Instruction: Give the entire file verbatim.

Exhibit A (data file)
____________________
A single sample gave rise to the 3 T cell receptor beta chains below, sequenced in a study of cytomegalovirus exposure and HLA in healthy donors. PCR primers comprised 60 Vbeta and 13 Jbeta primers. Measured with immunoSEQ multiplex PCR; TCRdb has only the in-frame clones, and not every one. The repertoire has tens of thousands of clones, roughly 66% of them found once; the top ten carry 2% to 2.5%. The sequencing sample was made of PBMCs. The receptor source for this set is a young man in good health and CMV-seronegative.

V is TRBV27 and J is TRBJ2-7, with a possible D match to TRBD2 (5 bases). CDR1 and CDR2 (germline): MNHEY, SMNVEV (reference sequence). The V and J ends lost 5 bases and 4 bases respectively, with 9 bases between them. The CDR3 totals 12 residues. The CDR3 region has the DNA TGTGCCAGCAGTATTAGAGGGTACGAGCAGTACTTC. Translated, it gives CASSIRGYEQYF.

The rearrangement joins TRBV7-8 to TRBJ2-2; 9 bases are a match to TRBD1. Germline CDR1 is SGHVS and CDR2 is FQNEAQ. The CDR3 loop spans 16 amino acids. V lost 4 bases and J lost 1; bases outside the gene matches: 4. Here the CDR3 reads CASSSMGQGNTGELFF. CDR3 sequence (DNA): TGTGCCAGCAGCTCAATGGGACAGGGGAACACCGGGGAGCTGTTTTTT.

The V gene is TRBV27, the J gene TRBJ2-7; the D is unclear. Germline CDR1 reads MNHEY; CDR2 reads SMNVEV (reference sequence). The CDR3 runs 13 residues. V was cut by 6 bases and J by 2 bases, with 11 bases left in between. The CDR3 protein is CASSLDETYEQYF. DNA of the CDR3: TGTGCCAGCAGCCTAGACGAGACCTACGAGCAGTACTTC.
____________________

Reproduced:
A single sample gave rise to the 3 T cell receptor beta chains below, sequenced in a study of cytomegalovirus exposure and HLA in healthy donors. PCR primers comprised 60 Vbeta and 13 Jbeta primers. Measured with immunoSEQ multiplex PCR; TCRdb has only the in-frame clones, and not every one. The repertoire has tens of thousands of clones, roughly 66% of them found once; the top ten carry 2% to 2.5%. The sequencing sample was made of PBMCs. The receptor source for this set is a young man in good health and CMV-seronegative.

V is TRBV27 and J is TRBJ2-7, with a possible D match to TRBD2 (5 bases). CDR1 and CDR2 (germline): MNHEY, SMNVEV (reference sequence). The V and J ends lost 5 bases and 4 bases respectively, with 9 bases between them. The CDR3 totals 12 residues. The CDR3 region has the DNA TGTGCCAGCAGTATTAGAGGGTACGAGCAGTACTTC. Translated, it gives CASSIRGYEQYF.

The rearrangement joins TRBV7-8 to TRBJ2-2; 9 bases are a match to TRBD1. Germline CDR1 is SGHVS and CDR2 is FQNEAQ. The CDR3 loop spans 16 amino acids. V lost 4 bases and J lost 1; bases outside the gene matches: 4. Here the CDR3 reads CASSSMGQGNTGELFF. CDR3 sequence (DNA): TGTGCCAGCAGCTCAATGGGACAGGGGAACACCGGGGAGCTGTTTTTT.

The V gene is TRBV27, the J gene TRBJ2-7; the D is unclear. Germline CDR1 reads MNHEY; CDR2 reads SMNVEV (reference sequence). The CDR3 runs 13 residues. V was cut by 6 bases and J by 2 bases, with 11 bases left in between. The CDR3 protein is CASSLDETYEQYF. DNA of the CDR3: TGTGCCAGCAGCCTAGACGAGACCTACGAGCAGTACTTC.